Poor planning: People don’t plan to fail, but too many of us fail to plan. Without a plan of action for the day, attention will automatically be directed to the most urgent issues and these are not necessarily the best use of the individual’s time.

Often, the hours fly past, filled with wheel spinning and busyness rather than business, leaving the impression of a demanding day yet nothing was achieved.

Think about that for a second.

Procrastination: Taking time to plan is great, but if there is no execution, it will all come to nothing.

Tasks may be put on hold because there is no perceived pleasure involved in completing them. The art of procrastination lies with the unimportant things that have a perceived positive value on an individual’s day.

The problem for most of us is that the crucial tasks are being ignored.

Interruptions: An interruption is an unanticipated event, and comes in person and electronic (telephone, e-mail, cell-phone etc).

According to Wetmore interruptions are both good and bad.

There are A (crucial or urgent) and B (important) interruptions that are received without reservation.

By definition, these have inherent value and are normally welcomed.

Then there are C (little value) and D (no value) interruptions that simply take people away from productivity and positive output.

Failure to delegate: Managers and leaders sometimes have a tendency to want to do everything themselves, as they feel the only way for a task to be completed properly is through their personal intervention.

The problem however, is that there are only 24 hours to a natural day, seven days a week — a total of 168 hours. Subtract the time necessary for sleep (perhaps eight hours a night, seven nights a week, or 56 hours in total) and there are only 112 hours a week available to do everything that needs to be done.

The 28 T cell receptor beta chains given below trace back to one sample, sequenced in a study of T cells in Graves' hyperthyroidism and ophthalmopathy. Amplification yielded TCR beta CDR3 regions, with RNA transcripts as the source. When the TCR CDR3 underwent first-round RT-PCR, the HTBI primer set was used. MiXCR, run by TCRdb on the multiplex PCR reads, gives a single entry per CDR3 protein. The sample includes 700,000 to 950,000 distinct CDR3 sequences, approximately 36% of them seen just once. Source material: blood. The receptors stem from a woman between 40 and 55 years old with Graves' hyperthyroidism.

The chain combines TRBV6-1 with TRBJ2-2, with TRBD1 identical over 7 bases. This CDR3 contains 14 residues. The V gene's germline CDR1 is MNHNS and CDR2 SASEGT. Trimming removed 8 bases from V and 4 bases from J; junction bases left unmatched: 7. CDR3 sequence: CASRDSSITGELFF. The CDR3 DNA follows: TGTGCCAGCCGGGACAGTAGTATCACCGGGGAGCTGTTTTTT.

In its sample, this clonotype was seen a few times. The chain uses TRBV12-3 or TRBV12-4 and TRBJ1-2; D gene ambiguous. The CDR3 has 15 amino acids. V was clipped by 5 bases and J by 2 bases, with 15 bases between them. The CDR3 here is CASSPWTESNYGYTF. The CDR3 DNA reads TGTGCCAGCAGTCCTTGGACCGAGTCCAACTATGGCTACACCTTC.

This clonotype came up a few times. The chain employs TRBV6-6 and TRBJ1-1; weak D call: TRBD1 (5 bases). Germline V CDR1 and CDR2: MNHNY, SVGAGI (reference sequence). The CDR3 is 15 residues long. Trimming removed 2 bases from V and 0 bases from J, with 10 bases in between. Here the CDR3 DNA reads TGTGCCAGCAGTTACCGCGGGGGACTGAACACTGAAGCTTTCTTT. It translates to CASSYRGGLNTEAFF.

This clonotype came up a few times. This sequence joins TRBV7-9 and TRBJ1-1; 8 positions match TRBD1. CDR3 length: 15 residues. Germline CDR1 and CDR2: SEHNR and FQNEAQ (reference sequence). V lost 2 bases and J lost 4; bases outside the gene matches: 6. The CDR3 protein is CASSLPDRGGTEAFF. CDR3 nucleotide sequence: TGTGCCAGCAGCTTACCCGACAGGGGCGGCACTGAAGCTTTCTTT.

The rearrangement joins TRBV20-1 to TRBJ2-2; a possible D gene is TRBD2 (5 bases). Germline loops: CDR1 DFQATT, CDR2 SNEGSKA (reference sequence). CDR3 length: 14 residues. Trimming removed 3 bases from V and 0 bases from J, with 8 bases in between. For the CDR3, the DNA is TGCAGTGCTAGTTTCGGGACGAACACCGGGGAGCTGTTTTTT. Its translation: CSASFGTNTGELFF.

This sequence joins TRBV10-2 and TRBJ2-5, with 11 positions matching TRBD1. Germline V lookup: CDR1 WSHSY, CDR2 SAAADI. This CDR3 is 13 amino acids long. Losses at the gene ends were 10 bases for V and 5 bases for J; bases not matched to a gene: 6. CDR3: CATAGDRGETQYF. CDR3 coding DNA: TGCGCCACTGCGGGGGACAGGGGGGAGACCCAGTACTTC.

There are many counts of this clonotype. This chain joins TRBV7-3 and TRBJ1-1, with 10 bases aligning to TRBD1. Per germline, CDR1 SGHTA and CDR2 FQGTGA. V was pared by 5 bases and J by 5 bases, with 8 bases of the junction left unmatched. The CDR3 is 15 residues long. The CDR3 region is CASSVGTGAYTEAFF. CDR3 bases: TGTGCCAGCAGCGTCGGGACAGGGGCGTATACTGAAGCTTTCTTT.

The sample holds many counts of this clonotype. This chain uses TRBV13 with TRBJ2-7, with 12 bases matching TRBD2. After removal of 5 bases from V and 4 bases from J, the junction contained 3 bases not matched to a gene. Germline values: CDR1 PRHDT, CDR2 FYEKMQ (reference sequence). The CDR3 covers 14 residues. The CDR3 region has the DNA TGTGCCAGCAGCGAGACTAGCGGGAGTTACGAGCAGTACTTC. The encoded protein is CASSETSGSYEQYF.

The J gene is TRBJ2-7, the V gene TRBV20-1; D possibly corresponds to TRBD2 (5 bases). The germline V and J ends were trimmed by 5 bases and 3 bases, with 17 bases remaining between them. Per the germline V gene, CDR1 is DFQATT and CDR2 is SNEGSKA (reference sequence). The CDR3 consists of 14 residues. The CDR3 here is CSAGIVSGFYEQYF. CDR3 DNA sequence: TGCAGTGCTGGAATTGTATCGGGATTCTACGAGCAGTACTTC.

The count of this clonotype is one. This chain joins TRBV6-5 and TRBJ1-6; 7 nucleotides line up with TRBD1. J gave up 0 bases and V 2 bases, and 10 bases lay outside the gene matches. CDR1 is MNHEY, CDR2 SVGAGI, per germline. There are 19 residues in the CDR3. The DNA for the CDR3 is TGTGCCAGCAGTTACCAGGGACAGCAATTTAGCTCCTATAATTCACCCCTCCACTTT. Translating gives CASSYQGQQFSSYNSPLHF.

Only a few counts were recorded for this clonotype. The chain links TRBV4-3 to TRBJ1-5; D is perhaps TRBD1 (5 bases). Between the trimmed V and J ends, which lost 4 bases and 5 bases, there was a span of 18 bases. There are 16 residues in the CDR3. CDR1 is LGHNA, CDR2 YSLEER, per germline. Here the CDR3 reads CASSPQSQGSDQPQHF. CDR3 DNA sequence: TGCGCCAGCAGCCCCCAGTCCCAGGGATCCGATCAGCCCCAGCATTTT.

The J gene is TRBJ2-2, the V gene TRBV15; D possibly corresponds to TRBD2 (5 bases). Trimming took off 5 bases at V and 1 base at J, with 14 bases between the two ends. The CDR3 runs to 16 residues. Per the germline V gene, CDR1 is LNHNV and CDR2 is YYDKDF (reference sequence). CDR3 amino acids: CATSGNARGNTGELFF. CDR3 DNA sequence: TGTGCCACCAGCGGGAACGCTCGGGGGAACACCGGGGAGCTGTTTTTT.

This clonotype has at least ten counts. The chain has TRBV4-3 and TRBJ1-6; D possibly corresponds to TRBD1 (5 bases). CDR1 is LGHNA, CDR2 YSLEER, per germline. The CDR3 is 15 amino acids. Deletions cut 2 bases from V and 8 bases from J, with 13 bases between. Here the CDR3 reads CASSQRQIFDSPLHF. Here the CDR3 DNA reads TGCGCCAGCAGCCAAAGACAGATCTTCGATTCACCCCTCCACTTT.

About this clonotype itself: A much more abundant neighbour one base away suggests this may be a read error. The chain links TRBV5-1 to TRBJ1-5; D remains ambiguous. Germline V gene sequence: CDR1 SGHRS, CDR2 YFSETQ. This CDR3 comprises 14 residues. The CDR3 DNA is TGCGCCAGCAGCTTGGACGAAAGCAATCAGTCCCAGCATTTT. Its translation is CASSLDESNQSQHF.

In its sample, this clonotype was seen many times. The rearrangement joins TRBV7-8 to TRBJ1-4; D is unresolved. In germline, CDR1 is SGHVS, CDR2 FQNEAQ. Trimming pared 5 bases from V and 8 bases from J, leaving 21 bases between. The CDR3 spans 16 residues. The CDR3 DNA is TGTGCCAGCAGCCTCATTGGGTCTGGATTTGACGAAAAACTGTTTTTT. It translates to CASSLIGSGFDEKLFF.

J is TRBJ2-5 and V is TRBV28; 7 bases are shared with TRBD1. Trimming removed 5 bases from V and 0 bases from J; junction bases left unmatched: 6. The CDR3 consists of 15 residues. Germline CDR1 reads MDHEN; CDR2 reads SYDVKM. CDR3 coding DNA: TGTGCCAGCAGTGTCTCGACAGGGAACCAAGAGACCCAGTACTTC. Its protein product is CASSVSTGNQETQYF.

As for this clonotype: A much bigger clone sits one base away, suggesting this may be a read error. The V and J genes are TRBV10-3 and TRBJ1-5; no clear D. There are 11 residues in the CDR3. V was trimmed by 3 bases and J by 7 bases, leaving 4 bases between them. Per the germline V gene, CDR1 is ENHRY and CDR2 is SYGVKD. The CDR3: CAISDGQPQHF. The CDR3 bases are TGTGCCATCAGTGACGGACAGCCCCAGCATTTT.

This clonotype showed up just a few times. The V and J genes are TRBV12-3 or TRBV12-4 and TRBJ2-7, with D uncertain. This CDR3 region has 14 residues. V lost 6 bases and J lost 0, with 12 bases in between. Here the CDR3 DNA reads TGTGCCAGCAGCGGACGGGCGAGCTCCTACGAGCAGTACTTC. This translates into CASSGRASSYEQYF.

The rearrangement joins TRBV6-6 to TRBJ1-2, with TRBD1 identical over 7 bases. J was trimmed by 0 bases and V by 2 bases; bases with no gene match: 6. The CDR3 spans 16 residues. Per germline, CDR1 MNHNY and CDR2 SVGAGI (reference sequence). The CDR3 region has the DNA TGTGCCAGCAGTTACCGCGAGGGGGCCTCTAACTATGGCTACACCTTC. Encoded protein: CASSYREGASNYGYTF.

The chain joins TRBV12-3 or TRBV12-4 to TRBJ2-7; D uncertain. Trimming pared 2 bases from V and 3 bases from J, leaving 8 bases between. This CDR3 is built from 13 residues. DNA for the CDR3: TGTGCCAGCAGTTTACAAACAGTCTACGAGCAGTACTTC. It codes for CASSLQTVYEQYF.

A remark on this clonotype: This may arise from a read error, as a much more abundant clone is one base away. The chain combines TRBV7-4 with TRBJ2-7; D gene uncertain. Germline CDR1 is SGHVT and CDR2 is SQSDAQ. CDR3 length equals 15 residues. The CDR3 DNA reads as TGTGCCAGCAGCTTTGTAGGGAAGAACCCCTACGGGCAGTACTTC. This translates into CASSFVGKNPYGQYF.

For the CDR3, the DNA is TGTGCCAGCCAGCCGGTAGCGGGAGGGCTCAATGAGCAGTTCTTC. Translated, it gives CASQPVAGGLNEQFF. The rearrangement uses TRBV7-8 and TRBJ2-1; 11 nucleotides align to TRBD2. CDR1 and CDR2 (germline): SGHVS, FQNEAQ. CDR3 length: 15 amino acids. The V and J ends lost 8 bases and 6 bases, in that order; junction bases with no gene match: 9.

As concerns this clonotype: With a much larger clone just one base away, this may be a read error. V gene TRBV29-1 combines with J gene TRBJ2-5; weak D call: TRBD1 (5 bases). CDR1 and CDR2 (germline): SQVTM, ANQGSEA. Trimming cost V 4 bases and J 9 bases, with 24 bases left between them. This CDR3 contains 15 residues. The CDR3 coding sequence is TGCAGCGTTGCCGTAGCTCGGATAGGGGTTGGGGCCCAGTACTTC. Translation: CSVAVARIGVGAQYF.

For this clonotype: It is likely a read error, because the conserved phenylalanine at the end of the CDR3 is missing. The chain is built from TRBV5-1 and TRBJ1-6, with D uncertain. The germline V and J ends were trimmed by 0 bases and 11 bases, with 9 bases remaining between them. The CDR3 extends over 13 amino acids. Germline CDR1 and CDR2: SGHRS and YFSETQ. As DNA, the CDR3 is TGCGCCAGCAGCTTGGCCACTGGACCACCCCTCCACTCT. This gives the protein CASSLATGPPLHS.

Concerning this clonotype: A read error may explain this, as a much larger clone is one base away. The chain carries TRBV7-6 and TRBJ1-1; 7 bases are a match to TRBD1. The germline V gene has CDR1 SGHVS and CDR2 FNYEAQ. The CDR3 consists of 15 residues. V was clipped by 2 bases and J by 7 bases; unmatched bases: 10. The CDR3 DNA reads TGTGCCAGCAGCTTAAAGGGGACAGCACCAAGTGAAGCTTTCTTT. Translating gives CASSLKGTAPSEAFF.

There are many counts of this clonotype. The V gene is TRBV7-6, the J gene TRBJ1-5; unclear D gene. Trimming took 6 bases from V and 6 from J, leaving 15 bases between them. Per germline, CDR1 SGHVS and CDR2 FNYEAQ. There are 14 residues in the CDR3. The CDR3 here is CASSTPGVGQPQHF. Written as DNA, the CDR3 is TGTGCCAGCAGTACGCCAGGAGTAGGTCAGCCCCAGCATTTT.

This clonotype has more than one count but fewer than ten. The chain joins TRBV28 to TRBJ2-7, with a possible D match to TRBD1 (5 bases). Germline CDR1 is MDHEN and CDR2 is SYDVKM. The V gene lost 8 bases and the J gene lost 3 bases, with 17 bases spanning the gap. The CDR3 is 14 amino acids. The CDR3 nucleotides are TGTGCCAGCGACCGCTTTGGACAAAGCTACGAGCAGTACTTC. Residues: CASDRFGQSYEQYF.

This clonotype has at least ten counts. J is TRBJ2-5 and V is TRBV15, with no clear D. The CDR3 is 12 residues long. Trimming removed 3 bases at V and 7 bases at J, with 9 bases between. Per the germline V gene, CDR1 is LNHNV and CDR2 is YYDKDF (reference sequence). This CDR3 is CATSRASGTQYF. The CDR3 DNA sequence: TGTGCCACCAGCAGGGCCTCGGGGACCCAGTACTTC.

Delegation means plugging activities into someone else’s time stream when time is lacking or the expertise to accomplish a particular task is not available.

Delegation is the leverage of time through other people.

Attending meetings:  A meeting can be described as a situation when two or more people get together to exchange information.

What could be simpler?

Yet it can be rated as one of the major time-wasters.

Meetings are even more wasteful and unproductive in the absence of an agenda or time-frame, as they drift out on a tangent with no concrete or meaningful results.

A typical day will involve the meetings for a professional so it is important to distinguish between the necessary ones that are just a plain waste of time.

Ultimately it is crucial to remember to distinguish between low value and high value activities. As Steven Covey put it in his seminal, The Seven Habits of Highly Effective People, “the focus of effective people is not just to be efficient in how we do our activities, but to be effective in producing the right results.”

The fact is no one will remember, care about or promote you for all the busy work you accomplished.

Would the world have cared if Nelson Mandela finished a lot of paper-shuffling but never made the high leverage moves that put pressure on the National Party leaders and gave way to the first democratic elections in South Africa? No.

The same is true for your job. Always push yourself to have a bird’s eye-view of your organisation and industry.

Your organisation will always value necessary work and masterpieces not busywork.

 Matela Lechesa is a freelance writer based in Maseru